Balenciaga RTW Spring 2011

Nicolas Ghesquière put enough new ideas in between the girl and her shoes to create a brilliant lineup full of wearable innovation.

Even a master influential such as Nicolas Ghesquière is not immune to trends. Two big ones showed up in his spring collection for Balenciaga: novelty models and sensible shoes — sturdy flats, all. Still, Ghesquière put enough new ideas in between the girl and her shoes to create a brilliant lineup full of wearable innovation.


In June, the Balenciaga team embarked on a street casting tour through Amsterdam, Copenhagen, Belgium, Australia and so on, eventually recruiting seven girls — characters, as Ghesquière called them — one a dancer, one an artist, all willing to have their hair bleached or dyed black and cut into punky crops. And for every amateur there was a major model persona: Carolyn Murphy, Stella Tennant, Miranda Kerr, (who’s pregnant) and, the closer, Gisele Bündchen.


Stocking the show with personalities was part of Ghesquière’s quest to express identity and individuality. Yet this was a completely unified collection, broken into three sections — leathers, tailoring and dresses — all bound by a consistent boyish attitude. The look was streetwear charged with a bit of London punk and retro rockabilly. Thick, molded leathers were lacquered with exaggerated houndstooth patterns in graphic red, black, white and blue. There were shrunken tailored blazers and men’s wear shirts with metal-tipped collars worn with square-cut, cropped trousers with hard-core grommet belts and variations on the classic men’s creeper with studded soles. Ghesquière has shown his tough side before, mostly in the form of aerodynamic futurism. But this was a loosened-up silhouette, edgy, androgynous, and not all butch.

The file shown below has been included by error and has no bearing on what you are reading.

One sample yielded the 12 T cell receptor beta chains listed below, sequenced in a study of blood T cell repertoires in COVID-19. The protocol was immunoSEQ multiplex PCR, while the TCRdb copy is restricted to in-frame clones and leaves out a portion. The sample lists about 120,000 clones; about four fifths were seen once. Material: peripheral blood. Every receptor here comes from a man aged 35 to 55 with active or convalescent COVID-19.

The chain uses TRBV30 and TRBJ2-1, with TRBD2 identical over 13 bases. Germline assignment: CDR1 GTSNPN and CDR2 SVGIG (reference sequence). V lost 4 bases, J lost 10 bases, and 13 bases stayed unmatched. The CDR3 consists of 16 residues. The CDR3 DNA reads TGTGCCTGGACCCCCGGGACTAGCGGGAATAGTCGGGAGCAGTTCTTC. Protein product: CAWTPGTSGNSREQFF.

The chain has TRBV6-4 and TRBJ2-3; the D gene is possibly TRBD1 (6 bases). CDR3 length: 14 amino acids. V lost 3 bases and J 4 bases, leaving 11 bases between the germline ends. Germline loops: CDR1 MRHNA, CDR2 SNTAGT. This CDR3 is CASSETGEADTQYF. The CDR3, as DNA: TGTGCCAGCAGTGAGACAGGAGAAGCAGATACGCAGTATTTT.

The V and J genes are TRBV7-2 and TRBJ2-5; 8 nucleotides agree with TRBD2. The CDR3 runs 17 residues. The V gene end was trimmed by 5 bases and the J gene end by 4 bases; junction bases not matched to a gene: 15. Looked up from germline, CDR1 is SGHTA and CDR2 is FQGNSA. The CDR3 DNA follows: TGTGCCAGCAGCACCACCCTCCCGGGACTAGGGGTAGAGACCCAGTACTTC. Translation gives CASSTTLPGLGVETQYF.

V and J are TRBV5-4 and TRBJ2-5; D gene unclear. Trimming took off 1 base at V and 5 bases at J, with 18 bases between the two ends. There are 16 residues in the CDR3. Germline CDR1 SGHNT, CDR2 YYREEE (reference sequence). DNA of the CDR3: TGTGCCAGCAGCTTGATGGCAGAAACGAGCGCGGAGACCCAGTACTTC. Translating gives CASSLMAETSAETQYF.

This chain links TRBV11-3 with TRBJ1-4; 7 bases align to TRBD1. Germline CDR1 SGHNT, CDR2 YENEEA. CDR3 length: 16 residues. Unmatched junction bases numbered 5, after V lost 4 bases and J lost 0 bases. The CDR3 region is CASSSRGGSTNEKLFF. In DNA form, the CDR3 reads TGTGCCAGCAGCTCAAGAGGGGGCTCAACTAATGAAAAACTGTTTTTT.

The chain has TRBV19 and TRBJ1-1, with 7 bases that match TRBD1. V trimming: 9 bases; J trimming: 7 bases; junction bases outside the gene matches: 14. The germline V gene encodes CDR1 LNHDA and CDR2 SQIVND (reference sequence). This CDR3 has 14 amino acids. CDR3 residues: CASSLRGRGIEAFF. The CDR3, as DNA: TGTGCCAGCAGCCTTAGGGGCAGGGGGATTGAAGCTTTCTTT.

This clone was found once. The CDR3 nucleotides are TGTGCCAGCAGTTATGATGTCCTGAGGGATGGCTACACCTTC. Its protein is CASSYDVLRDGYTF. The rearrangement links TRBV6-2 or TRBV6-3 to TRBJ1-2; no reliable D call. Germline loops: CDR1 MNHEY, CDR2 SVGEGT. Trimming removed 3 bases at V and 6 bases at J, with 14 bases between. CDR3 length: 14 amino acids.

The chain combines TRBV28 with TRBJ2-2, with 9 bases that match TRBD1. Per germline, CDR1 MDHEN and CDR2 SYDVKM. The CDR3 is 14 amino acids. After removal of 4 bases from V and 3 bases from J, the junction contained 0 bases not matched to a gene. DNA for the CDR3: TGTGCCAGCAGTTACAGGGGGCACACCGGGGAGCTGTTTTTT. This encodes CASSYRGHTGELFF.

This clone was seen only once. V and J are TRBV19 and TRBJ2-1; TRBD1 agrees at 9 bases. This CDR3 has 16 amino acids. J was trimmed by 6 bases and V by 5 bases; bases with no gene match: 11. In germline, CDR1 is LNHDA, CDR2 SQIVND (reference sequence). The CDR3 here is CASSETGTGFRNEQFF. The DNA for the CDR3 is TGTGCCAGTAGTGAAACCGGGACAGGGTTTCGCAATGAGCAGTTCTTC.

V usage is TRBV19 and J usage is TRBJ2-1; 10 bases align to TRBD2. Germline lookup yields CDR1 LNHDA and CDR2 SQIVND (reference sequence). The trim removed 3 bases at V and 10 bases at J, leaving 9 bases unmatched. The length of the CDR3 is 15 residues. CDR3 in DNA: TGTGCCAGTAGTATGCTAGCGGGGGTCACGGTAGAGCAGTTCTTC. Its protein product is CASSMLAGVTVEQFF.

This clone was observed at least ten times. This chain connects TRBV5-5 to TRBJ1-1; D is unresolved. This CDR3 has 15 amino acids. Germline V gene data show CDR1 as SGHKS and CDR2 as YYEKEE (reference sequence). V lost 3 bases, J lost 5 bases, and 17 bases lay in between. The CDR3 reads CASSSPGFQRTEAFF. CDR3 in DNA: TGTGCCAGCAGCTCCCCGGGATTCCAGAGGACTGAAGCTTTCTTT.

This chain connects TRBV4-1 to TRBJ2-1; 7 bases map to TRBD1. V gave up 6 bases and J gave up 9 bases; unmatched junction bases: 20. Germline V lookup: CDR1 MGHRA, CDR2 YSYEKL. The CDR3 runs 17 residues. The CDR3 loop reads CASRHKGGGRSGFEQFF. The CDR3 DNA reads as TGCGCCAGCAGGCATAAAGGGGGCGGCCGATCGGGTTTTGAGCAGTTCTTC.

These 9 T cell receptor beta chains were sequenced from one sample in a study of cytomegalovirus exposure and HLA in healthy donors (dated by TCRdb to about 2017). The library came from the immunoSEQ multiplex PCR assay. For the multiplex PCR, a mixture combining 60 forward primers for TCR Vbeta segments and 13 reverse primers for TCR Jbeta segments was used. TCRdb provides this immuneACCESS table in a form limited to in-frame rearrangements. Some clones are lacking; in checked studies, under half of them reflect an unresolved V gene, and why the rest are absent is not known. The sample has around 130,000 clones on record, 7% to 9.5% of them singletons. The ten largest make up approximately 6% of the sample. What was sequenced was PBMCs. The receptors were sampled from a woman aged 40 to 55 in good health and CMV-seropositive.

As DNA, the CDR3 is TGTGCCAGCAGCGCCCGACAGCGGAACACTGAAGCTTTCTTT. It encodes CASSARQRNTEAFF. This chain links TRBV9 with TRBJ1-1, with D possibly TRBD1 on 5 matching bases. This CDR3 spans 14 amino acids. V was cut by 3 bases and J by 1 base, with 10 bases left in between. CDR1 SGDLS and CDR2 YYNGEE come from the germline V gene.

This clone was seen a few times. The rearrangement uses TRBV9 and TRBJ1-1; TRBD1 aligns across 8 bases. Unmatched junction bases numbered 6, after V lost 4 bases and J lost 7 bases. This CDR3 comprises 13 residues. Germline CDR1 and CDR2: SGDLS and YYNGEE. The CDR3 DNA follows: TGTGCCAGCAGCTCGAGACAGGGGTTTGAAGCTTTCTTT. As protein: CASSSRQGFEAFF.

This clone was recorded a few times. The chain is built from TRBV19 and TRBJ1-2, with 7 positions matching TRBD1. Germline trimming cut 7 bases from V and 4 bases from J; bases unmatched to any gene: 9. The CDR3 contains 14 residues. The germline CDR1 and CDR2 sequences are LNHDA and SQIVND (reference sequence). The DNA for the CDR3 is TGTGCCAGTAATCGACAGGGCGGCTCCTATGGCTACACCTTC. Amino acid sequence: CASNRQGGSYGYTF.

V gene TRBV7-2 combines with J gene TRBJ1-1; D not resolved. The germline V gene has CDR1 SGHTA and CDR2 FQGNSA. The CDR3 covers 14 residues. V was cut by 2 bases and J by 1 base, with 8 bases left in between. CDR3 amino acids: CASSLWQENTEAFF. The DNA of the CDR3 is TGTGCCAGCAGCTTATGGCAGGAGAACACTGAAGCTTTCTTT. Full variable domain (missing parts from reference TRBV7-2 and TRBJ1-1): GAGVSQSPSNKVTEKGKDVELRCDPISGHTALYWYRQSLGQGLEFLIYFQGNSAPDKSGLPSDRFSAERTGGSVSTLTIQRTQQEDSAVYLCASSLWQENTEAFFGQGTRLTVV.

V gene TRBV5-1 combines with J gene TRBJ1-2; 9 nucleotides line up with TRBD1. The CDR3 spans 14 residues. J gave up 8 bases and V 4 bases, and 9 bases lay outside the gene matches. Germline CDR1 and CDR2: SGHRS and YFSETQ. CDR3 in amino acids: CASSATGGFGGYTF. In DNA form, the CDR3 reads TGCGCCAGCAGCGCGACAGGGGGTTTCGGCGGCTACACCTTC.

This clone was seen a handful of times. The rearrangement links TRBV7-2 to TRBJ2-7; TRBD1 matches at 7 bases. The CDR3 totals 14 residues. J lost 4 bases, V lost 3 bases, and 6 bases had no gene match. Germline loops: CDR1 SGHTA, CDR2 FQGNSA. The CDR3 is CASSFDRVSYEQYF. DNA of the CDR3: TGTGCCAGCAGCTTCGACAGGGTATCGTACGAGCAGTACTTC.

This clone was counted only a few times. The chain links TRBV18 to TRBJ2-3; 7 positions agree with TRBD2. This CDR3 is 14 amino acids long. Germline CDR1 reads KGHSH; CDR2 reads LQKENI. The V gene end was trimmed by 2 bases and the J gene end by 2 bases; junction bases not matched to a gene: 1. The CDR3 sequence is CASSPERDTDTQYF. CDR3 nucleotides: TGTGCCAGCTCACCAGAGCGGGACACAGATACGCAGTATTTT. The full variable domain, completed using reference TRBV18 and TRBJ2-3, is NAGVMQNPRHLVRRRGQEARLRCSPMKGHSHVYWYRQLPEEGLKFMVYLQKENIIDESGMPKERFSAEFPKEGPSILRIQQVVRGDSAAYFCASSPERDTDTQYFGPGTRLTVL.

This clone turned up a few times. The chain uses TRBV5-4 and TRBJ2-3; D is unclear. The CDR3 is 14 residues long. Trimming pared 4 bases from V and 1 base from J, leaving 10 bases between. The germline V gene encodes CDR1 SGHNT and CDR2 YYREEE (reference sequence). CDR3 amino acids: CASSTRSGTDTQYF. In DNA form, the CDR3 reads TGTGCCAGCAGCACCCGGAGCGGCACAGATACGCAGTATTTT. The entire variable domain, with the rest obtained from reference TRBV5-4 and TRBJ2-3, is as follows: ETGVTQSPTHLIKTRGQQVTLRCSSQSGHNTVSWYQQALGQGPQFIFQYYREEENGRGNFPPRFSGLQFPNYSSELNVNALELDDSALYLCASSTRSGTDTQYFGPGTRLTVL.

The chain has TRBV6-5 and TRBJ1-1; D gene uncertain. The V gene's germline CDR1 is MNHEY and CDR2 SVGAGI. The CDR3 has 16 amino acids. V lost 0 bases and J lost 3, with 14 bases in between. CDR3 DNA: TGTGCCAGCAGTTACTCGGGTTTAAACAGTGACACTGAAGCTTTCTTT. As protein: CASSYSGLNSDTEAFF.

“There’s a lot of sexiness,” he said. “The boyish side of a woman can be very attractive.” After the biker vests and pants came simply draped dresses covered in exquisite hand-painted sequins, then shells and more gorgeous shirting — tops and dresses — remarkably crafted from multiple swatches of hand-painted lace — pink with blue, purple and orange, some on spongy, water-drop patterns. Some were fused with stark, crisp cottons in couture shapes that buckled high around the neck.


In terms of fabric development, Balenciaga is the textile geek’s promised land. Everything is treated, coated, lacquered and painstakingly manipulated, often by hand. Ghesquière explained that the leathers were embroidered with PVC for a faux-on-real treatment; knits coated with brushed silk, and the finale dresses worked with a sheer layer that looked like coated wax paper. As usual, the technology was amazing, but so was the fact that it didn’t compromise the collection’s purist foundation: classic men’s wear.

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